< Reveal sidebar

A LATAM 767-300 landing in Miami. (Photo: AirlineGeeks | William Derrickson)

Delta Finalizes LATAM Stake Acquisition

Back in September, Delta surprised the aviation world with its unexpected announcement involving purchasing 20 percent of LATAM Airlines. The deal was completed on Tuesday, as Delta formally took ownership of shares in the South American carrier. 

In a statement, Steve Sear, Delta’s president of international and executive vice president of global sales said “We look forward to working with LATAM to create a truly world-class partnership that will give our customers unparalleled access throughout the Americas. Equity investments like this help create alignment within our partnerships as we bring together our brands, enabling us to provide the very best service and reliability for our shared customers.”

The deal worth $1.9 billion, is part of Delta’s strategic outlook that sees the U.S carrier diversifying its geographical portfolio and taking stakes in select international carriers, such as Virgin Atlantic, Aeromexico and Air France-KLM.

Acquiring a stake in LATAM enables Delta to provide greater connectivity to South America by jointly offering the greatest number of destinations across North and South America than any other player. 

South America has traditionally been a complicated market for Delta to proliferate, as American Airlines has been a longstanding leader. The oneworld alliance member has successfully capitalized on the geographical and cultural advantage of its Miami hub to effectively serve the region. Furthermore, as a fellow oneworld alliance member, LATAM has been a fruitful partner for American, offering onward connections to a dozen of secondary cities throughout Chile, Peru, Argentina, and Brazil, among others. 

Delta’s involvement in LATAM ends the carrier’s relationship with American Airlines. The South American carrier will also leave the oneworld alliance by October and persue individual agreements with airlines that add value to LATAM’s structure.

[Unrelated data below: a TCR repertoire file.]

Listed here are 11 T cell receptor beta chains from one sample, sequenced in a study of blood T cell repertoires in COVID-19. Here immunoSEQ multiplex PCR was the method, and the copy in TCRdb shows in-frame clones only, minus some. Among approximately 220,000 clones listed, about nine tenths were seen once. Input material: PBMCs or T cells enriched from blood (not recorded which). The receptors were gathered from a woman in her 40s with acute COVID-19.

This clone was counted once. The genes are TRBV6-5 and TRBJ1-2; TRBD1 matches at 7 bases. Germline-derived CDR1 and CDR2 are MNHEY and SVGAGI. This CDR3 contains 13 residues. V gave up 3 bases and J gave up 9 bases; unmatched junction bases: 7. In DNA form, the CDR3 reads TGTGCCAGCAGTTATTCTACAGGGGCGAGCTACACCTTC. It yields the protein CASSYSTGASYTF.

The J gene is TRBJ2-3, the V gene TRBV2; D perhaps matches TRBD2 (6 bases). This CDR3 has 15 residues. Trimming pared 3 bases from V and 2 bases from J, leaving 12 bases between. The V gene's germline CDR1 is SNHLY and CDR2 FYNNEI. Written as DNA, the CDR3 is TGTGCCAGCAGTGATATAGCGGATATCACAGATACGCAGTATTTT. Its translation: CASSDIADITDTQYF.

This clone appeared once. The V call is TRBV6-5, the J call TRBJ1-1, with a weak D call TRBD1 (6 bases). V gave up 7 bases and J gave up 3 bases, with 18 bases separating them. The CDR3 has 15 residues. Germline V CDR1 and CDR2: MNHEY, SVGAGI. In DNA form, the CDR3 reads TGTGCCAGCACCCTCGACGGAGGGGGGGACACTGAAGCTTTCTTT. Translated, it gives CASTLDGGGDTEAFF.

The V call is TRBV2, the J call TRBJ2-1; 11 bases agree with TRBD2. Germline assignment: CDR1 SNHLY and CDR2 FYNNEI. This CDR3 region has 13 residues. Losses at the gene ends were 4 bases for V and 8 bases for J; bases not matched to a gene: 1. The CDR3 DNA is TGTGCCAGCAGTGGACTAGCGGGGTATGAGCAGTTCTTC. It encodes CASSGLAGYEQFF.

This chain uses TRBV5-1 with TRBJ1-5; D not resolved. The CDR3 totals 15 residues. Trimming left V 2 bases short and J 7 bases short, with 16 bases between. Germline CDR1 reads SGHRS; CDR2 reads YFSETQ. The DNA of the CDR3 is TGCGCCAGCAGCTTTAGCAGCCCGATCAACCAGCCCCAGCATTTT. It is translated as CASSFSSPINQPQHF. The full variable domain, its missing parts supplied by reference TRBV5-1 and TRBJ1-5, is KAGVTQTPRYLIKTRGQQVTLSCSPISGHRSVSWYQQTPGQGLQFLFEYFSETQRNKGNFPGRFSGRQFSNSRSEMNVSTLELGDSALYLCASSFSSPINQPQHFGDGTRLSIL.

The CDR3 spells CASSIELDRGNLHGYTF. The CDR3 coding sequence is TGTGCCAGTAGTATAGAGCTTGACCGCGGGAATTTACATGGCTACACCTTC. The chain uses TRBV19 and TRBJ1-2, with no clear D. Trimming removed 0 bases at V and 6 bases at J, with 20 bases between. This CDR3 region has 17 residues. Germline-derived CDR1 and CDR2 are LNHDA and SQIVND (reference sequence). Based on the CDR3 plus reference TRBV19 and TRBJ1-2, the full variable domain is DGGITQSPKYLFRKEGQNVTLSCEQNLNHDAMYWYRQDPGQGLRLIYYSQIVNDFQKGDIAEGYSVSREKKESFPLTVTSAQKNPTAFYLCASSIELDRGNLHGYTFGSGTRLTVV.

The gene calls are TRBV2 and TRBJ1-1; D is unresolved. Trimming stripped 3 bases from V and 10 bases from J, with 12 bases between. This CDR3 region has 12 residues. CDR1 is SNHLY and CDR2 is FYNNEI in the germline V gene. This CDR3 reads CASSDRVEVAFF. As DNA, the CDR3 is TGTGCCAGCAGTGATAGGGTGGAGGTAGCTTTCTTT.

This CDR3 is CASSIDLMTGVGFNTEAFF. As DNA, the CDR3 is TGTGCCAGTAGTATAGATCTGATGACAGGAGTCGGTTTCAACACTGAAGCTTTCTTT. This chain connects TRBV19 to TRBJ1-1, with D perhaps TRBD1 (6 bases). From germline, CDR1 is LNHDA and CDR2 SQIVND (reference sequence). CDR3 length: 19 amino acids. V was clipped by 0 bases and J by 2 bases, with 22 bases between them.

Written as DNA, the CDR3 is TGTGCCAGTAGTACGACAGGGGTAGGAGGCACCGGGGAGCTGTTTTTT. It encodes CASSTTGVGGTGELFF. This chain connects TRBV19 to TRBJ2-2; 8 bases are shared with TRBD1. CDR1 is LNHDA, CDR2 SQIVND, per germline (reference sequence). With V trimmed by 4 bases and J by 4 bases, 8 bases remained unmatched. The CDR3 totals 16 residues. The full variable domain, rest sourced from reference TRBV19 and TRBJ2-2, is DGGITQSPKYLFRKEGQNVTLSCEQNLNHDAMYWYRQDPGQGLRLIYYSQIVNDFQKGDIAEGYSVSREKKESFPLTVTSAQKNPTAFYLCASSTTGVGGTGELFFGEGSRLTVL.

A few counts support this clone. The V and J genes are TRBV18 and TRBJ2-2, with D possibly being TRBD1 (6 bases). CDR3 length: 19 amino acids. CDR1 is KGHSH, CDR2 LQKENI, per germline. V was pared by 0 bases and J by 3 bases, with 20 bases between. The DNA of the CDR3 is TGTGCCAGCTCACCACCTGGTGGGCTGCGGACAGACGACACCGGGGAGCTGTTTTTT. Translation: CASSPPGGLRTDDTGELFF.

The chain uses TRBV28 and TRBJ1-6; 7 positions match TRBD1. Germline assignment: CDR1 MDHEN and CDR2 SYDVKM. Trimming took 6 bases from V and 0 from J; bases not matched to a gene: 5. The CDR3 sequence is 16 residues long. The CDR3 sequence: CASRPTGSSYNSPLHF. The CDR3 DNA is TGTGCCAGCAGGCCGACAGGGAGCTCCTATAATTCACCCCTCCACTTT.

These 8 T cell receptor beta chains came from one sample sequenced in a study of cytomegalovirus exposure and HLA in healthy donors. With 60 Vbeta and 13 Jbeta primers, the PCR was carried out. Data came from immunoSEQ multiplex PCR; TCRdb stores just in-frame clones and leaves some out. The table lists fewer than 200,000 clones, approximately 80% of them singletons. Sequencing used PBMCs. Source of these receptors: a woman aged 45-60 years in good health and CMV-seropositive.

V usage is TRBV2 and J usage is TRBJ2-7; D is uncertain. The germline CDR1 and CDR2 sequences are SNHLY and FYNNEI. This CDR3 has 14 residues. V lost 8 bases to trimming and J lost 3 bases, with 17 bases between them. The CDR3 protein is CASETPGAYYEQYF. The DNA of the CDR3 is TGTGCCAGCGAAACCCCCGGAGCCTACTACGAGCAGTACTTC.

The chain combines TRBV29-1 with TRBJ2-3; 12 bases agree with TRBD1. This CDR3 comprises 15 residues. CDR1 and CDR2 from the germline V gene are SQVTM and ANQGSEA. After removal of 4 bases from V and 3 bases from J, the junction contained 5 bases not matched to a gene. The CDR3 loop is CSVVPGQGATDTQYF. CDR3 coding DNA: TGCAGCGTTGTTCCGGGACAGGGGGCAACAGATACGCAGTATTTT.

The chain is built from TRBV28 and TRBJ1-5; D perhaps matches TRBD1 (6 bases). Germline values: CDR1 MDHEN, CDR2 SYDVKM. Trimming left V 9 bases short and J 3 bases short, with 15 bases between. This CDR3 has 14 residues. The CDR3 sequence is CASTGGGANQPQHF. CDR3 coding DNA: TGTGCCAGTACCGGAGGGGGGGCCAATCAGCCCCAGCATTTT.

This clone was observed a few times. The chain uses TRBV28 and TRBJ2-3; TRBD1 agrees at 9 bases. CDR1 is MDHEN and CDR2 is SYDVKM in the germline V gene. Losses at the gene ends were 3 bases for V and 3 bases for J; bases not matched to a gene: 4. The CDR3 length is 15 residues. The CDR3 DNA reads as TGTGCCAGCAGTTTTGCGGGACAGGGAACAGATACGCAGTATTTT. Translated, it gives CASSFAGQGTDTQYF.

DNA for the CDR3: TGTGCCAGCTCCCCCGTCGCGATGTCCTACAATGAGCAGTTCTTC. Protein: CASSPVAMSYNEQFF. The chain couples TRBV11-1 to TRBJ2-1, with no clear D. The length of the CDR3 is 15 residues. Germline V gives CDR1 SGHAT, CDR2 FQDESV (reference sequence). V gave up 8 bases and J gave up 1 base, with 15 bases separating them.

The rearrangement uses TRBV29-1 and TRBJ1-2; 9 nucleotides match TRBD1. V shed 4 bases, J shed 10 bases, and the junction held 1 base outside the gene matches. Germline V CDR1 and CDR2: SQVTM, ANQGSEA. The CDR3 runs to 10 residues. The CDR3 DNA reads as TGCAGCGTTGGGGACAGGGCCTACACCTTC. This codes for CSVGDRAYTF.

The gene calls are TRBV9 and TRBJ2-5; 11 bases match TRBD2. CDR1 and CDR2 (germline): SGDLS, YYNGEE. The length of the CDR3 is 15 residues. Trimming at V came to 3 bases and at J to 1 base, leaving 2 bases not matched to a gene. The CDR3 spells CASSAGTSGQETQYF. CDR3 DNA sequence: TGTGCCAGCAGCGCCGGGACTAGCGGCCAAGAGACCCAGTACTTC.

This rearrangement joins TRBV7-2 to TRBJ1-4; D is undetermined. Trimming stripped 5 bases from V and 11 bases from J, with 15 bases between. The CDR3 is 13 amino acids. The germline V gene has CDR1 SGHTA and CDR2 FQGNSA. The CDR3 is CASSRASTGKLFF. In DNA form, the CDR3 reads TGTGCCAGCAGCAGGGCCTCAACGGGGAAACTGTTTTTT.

Both carriers will begin to codeshare during the first quarter of the year on Delta flights and LATAM flights in Colombia, Ecuador and Peru, offering increased connectivity to 74 onward destinations in the U.S and 51 in South America. 

With LATAM leaving oneworld, there are lots of doubts on what will replace the passenger benefits brought by alliance membership, such as milage earnings in partner carriers and the extension of frequent flyer status benefits such as lounge access and preferred seating.

This article was updated on Thursday, Jan. 2, 2019 at 2:12 p.m. ET to correct two grammatical errors.

Jose Antonio Payet
Follow me
Jose Antonio Payet
Follow me
Related Stories

Austrian Airlines Advocates For Pandemic Testing Program – Expanding Flights In Europe

As the aviation industry continues to be persistent, airlines stay firm with their struggle to compete and find new ways…

United Airlines to Use Ultraviolet C Light to Clean Aircraft Flight Decks

United Airlines has announced that it is using ultraviolet C (UVC) light to clean the flight decks on some of…

American Airlines and Pilot Union Reach Furlough Agreement

American Airlines and their pilot union, Allied Pilots Association, have reached an agreement to reduce the number of redundancies this…